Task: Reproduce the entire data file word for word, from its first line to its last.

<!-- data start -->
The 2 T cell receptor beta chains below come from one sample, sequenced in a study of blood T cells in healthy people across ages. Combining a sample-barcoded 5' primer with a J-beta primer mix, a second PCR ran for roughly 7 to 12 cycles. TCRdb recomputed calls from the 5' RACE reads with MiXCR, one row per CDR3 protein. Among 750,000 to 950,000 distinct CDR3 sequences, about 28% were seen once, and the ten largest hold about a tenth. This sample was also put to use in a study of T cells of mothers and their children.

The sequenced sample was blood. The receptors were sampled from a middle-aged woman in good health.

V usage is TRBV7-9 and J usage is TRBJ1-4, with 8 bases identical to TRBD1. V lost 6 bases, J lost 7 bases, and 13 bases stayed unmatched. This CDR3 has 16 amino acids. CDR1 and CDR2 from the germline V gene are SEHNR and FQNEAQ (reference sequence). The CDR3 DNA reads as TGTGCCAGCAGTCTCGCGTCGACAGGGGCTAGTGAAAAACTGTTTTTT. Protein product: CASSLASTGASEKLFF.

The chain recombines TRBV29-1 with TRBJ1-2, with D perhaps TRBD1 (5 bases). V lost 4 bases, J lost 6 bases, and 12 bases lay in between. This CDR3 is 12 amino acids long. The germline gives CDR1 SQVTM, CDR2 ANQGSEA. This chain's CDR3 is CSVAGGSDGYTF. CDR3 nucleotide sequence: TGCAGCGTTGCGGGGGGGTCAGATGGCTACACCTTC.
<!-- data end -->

The 2 T cell receptor beta chains below come from one sample, sequenced in a study of blood T cells in healthy people across ages. Combining a sample-barcoded 5' primer with a J-beta primer mix, a second PCR ran for roughly 7 to 12 cycles. TCRdb recomputed calls from the 5' RACE reads with MiXCR, one row per CDR3 protein. Among 750,000 to 950,000 distinct CDR3 sequences, about 28% were seen once, and the ten largest hold about a tenth. This sample was also put to use in a study of T cells of mothers and their children.

The sequenced sample was blood. The receptors were sampled from a middle-aged woman in good health.

V usage is TRBV7-9 and J usage is TRBJ1-4, with 8 bases identical to TRBD1. V lost 6 bases, J lost 7 bases, and 13 bases stayed unmatched. This CDR3 has 16 amino acids. CDR1 and CDR2 from the germline V gene are SEHNR and FQNEAQ (reference sequence). The CDR3 DNA reads as TGTGCCAGCAGTCTCGCGTCGACAGGGGCTAGTGAAAAACTGTTTTTT. Protein product: CASSLASTGASEKLFF.

The chain recombines TRBV29-1 with TRBJ1-2, with D perhaps TRBD1 (5 bases). V lost 4 bases, J lost 6 bases, and 12 bases lay in between. This CDR3 is 12 amino acids long. The germline gives CDR1 SQVTM, CDR2 ANQGSEA. This chain's CDR3 is CSVAGGSDGYTF. CDR3 nucleotide sequence: TGCAGCGTTGCGGGGGGGTCAGATGGCTACACCTTC.